This week we have a selection of stories – and some exciting advice – from our wonderful community member Geoff, as he shares his story of his life of adventure. From Boy Scouts to the base camp of Everest, Geoff has truly been on every adventure possible (probably)! Have a read of his story to see not only the writings of a well-seasoned adventurer, but also some great tips on which local trips to choose, and some inspirational quotes that have motivated Geoff and hopefully you too.
Tracey said to Hayley, “Tell him to write one”. I’d never dare decline a Tracey challenge, so here we go!
It all started with…
Well, the great outdoors all started for me in Bristol, England. As a Scout, I hiked nearby in the Mendips and Cotswolds and we camped in south Devon and Cornwall. With the school Cadets, we entered the second and third ever Ten Tors on Dartmoor (ask Tracey who’s been closely involved there) and arduous training in Snowdonia, and went caving in the Mendips with our Chemistry teacher (lab mishap!).
Then followed European summers hutting in the Alps, mostly in remote refuges and lodges, including:
The Haute Route from Chamonix to Zermatt. The first time, I slipped in a rain-soaked forest on day two and was repatriated to a London tour. The second attempt, two years later was successful.
Tour of Monte Rosa, with a memorable crampon descent of the Matterhorn glacier.
The Eagles Path from Kufstein (home of Reidel glass) to Innsbruck. Brilliant ridge walking – see the photo with my full 2-week hutting pack, 7 kilos plus food.
Across the Alps, a 4 country trek from southern Germany through Switzerland and Austria to Bolzano in the Italian Dolomites (where you can see Ötzi, also called the Iceman, the natural mummy of a man who lived around 3105 BC and whose remains were discovered in 1991 in the Ötztal Alps).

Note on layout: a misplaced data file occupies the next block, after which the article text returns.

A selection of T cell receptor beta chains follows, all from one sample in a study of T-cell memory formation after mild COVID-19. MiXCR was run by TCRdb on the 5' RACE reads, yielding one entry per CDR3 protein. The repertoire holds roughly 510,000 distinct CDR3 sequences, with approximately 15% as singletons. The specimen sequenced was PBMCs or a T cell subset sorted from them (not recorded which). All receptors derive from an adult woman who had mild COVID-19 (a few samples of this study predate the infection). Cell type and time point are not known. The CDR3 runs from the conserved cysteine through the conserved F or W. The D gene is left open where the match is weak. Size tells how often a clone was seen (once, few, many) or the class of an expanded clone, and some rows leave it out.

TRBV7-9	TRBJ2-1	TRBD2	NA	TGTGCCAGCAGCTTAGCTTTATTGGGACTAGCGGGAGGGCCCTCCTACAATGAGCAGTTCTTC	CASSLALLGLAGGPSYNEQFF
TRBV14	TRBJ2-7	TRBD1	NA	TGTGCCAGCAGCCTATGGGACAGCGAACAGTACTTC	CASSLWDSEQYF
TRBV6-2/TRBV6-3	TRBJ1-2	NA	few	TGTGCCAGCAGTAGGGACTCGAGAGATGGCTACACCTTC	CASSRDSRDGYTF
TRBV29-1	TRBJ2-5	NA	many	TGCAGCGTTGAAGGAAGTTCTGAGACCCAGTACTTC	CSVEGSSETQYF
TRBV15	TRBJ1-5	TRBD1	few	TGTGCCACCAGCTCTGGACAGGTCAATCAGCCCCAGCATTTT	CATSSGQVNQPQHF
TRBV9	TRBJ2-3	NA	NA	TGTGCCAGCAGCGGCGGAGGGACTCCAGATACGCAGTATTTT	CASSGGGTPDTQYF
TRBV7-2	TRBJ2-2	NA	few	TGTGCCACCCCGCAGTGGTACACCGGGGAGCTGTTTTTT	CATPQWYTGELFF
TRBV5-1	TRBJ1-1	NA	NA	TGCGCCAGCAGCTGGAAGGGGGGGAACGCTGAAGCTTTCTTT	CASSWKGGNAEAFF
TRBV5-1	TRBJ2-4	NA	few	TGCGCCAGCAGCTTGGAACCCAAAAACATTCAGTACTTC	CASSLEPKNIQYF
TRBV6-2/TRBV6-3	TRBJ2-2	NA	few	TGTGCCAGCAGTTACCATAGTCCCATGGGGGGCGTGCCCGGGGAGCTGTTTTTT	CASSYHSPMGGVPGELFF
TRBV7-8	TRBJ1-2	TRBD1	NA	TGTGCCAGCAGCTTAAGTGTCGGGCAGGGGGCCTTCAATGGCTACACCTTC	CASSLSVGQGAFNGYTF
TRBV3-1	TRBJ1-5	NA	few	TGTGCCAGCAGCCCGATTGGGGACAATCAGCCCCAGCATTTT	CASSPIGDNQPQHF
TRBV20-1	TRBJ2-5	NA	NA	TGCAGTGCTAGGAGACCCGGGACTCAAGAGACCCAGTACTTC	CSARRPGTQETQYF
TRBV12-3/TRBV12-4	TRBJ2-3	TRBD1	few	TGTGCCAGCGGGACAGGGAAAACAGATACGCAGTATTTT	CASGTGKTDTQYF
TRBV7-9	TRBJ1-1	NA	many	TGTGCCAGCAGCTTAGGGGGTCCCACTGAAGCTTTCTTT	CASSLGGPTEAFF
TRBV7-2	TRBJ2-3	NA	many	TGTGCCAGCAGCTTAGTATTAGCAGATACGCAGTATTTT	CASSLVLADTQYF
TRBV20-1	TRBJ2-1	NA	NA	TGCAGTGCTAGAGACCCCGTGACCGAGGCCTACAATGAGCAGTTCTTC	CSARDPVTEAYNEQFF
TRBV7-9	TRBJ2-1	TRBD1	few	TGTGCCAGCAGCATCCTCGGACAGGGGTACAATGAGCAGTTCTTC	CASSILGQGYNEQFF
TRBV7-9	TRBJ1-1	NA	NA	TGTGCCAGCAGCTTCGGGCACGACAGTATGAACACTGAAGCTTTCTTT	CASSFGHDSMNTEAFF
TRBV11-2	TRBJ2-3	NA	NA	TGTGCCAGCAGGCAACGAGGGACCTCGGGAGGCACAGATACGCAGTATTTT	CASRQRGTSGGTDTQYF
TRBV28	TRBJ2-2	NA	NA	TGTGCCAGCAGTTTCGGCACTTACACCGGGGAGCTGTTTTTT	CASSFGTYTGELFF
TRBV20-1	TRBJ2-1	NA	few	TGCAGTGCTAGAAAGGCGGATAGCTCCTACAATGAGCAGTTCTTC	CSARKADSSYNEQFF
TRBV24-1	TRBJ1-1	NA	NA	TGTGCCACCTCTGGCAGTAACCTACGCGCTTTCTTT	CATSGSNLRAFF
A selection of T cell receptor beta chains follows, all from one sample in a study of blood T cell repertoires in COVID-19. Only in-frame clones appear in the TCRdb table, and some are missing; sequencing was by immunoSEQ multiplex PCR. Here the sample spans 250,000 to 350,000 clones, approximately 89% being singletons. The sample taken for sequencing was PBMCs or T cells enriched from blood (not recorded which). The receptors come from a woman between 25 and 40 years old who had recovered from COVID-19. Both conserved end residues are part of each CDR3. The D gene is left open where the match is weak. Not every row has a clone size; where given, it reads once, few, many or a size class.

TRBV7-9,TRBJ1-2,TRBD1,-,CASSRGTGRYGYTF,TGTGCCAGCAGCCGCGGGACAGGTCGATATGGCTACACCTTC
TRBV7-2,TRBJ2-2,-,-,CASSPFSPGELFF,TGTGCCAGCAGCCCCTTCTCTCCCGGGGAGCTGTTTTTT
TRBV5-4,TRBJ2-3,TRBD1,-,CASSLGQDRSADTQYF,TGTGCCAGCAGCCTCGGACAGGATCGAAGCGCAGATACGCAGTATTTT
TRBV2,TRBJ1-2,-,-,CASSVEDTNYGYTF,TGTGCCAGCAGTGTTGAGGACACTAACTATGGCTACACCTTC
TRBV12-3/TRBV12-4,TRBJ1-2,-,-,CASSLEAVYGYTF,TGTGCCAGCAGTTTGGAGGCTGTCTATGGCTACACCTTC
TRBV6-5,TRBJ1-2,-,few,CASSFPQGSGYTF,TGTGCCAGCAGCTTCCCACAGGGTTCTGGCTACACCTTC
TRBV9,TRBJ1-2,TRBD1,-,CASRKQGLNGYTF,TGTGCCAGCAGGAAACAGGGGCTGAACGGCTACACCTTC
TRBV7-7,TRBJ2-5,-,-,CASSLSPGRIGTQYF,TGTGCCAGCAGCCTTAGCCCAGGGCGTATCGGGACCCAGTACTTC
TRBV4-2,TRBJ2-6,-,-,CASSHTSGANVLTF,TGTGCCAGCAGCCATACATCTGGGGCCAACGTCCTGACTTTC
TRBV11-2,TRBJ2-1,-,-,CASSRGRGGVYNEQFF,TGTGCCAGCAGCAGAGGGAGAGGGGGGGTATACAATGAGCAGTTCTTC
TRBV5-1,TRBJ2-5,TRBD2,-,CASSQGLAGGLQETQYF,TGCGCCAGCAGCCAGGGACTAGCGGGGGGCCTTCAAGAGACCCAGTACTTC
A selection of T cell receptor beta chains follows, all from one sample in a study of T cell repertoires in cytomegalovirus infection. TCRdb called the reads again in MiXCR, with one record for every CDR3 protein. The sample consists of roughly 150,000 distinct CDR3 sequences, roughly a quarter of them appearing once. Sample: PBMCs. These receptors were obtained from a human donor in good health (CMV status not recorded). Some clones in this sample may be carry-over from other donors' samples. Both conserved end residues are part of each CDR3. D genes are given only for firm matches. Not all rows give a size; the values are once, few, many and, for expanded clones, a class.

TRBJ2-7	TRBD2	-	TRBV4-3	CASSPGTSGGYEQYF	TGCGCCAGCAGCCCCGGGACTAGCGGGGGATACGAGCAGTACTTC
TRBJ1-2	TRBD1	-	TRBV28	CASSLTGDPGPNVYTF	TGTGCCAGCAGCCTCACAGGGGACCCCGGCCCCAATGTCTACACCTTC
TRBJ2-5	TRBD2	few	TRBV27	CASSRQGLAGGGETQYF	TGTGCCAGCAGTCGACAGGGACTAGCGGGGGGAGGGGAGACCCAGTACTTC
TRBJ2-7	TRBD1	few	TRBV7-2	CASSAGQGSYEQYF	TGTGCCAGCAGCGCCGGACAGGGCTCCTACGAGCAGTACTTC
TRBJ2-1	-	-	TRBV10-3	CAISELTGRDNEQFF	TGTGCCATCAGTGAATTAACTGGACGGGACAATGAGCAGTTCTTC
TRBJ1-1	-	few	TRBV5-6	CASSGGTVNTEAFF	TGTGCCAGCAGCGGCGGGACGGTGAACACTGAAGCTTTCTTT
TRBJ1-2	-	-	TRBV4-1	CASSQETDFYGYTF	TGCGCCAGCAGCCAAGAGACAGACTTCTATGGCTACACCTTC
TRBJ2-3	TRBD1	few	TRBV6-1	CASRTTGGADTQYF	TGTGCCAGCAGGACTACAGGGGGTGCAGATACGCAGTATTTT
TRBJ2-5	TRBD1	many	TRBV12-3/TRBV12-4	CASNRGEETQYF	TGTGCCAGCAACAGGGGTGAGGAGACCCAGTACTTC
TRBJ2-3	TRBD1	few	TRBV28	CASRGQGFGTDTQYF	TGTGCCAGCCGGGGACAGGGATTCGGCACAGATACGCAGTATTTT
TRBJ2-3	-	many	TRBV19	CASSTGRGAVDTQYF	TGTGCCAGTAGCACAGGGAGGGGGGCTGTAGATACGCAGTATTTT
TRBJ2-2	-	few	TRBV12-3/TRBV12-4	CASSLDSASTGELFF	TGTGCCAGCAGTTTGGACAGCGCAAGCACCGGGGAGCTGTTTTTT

In the Balkans, an exploratory route from Kruje, Albania through Montenegro to Dubrovnik, Croatia staying in remote farmhouses fed on home-grown food
Memorable too have been weeks of Alpine day walks in the Picos de Europa in Spain, in Andorra, and in the Catalonian Pyrenees.
A couple of highlights from recent years:
About 10 years ago, a few of my Bristol schoolmates from decades ago found each other. Now we meet up each year to talk – we always start with an “Organ Recital” of our ailments – and walk. Fond memories and no silly claims of “the older I get the better I was”. So far, we’ve completed the Ridgeway in 2 years (from Avebury to Ivinghoe), a couple of years on Offas Dyke (between Wales and England) and the Welsh Coastal Path. Just a few weeks ago, in May, five of us met up to walk in the Mendips near Cheddar (yes, where the cheese comes from).
South West Uganda in March 2020. Our family had lived there for 5 years (and I started primary). I’d always wanted to return to see what I could remember correctly. I took the chance to solo trek for 5 days in the Rwenzori (aka Mountains of the Moon). Up to 5,000m in unaccustomed surroundings, Bamboo forest, Lobelia gardens. Sometimes accompanied by monkeys entertaining us 50m or so in the canopy. And wearing gumboots …. walking boots cannot deal with the wet boggy underfoot. A couple of days later I trekked in Bwindi to spend an hour with a Mountain Gorilla family observing the silverback and mothers with weeks-old babies just metres away. Unforgettable experiences.
Then not much adventure for me for decades as I was posted (with Yvonne, definitely a City girl, and our daughter) to south east Asia and Australia. However, I do recall an encounter with a startled wild boar with serious tusks on a remote path in Malaysia’s Taman Negara.